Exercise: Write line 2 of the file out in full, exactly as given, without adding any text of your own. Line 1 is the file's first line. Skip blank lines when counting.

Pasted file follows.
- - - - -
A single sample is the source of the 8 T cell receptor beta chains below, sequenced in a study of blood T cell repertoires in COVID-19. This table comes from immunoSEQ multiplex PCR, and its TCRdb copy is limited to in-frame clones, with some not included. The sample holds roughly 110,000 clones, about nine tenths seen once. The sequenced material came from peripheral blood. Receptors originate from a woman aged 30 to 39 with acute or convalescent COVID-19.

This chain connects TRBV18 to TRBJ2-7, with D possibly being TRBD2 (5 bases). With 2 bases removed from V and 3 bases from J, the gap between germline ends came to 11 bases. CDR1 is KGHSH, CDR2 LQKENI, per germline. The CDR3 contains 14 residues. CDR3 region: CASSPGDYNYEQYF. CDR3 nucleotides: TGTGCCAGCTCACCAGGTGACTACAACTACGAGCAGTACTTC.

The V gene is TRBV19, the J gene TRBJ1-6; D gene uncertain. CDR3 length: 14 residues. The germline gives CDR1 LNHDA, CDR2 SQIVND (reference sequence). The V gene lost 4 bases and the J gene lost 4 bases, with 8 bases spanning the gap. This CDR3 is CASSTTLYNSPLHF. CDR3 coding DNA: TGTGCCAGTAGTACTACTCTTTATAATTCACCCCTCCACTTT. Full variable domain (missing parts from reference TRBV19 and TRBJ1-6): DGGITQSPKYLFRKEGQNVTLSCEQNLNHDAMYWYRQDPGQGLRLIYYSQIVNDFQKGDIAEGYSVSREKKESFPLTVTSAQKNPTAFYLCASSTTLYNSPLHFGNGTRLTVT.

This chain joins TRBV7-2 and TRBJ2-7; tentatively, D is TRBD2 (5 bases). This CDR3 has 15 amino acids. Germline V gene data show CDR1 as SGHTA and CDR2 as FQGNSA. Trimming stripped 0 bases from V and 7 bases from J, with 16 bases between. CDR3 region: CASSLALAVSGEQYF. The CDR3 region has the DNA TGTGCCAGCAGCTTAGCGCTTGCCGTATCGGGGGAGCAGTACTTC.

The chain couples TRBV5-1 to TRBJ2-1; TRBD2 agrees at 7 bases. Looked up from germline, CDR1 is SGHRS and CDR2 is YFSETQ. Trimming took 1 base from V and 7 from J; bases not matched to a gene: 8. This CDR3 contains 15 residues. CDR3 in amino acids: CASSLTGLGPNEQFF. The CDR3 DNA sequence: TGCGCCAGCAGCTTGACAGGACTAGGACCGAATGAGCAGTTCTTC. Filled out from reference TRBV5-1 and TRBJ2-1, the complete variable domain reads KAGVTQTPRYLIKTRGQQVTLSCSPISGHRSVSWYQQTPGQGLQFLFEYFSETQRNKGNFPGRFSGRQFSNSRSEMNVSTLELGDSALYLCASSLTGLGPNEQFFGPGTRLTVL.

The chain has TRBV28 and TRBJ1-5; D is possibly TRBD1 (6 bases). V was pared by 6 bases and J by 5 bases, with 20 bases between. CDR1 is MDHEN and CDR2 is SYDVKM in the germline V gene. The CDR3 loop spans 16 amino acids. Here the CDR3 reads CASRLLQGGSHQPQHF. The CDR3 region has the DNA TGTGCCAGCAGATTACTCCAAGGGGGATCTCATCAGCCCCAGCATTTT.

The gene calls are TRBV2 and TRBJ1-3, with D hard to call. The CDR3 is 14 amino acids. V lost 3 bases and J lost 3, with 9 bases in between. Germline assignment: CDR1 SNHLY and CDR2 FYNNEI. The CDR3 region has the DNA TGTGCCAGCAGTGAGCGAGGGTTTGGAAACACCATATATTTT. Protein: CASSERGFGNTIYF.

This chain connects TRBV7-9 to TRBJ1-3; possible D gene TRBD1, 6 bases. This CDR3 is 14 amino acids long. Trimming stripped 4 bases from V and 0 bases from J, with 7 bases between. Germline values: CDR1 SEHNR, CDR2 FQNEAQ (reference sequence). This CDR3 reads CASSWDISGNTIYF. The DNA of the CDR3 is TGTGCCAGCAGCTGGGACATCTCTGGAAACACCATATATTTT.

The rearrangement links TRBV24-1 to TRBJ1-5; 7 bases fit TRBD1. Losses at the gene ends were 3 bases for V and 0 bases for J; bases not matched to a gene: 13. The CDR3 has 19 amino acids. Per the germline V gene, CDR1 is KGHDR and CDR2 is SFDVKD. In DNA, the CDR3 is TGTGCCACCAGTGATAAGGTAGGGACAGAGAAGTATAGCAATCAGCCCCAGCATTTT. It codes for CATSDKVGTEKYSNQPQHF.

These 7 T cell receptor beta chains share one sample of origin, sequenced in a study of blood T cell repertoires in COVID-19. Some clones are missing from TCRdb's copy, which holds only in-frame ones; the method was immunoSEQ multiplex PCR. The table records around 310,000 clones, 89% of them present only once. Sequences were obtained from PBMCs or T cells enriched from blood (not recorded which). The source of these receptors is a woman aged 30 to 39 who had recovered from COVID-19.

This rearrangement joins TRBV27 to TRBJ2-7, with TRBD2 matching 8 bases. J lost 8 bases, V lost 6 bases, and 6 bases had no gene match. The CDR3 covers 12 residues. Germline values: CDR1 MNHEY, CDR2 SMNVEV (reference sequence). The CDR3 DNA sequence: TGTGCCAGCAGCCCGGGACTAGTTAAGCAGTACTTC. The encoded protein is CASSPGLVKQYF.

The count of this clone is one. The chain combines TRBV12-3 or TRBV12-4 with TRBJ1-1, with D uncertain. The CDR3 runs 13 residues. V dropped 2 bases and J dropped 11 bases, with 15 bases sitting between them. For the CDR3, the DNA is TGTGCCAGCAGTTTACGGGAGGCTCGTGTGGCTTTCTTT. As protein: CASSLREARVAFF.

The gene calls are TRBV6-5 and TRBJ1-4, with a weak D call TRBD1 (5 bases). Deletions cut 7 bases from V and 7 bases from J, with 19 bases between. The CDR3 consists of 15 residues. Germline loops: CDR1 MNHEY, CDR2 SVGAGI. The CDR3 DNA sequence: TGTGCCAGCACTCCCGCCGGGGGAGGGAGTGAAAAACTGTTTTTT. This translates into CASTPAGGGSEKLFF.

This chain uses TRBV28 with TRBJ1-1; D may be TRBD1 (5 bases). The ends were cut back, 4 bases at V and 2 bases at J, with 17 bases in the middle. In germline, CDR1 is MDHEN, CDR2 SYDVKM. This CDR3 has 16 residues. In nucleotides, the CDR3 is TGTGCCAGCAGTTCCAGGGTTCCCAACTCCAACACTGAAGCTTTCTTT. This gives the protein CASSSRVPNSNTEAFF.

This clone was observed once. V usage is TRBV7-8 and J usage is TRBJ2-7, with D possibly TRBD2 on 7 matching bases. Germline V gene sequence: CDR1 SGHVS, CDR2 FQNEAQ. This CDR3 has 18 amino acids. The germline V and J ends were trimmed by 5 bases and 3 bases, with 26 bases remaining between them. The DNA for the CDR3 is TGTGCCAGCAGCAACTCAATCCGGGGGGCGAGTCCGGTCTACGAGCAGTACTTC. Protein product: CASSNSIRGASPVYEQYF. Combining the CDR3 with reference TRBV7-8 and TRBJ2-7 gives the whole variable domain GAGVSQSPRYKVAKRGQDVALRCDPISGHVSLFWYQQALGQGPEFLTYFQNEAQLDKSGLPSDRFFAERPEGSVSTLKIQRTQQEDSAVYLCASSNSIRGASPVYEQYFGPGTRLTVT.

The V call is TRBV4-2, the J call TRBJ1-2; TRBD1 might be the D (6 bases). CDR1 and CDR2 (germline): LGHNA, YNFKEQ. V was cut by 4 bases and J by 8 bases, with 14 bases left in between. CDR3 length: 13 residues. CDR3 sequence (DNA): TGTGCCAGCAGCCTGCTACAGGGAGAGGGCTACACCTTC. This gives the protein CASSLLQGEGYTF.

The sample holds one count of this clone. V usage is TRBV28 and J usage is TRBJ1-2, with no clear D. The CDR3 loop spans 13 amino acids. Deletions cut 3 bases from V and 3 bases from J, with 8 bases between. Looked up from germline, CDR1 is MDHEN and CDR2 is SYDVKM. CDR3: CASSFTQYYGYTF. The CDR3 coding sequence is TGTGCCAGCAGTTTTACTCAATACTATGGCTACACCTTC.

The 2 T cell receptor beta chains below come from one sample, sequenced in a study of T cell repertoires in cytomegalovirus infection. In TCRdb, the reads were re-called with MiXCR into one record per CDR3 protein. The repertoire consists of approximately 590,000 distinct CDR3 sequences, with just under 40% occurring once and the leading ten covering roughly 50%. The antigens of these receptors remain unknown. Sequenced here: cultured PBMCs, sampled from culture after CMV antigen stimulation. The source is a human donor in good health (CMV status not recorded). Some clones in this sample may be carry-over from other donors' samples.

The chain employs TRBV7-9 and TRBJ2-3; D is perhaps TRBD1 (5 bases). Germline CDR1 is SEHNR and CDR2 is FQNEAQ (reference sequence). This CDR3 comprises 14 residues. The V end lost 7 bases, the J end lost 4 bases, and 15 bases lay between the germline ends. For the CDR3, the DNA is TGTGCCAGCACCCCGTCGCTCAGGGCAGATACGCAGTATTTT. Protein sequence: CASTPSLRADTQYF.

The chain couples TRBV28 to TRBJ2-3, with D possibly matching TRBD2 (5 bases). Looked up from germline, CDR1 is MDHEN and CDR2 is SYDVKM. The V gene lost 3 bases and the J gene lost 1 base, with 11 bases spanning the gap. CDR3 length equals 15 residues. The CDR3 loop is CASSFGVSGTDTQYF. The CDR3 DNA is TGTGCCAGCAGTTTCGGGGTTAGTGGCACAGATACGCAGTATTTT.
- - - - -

This chain connects TRBV18 to TRBJ2-7, with D possibly being TRBD2 (5 bases). With 2 bases removed from V and 3 bases from J, the gap between germline ends came to 11 bases. CDR1 is KGHSH, CDR2 LQKENI, per germline. The CDR3 contains 14 residues. CDR3 region: CASSPGDYNYEQYF. CDR3 nucleotides: TGTGCCAGCTCACCAGGTGACTACAACTACGAGCAGTACTTC.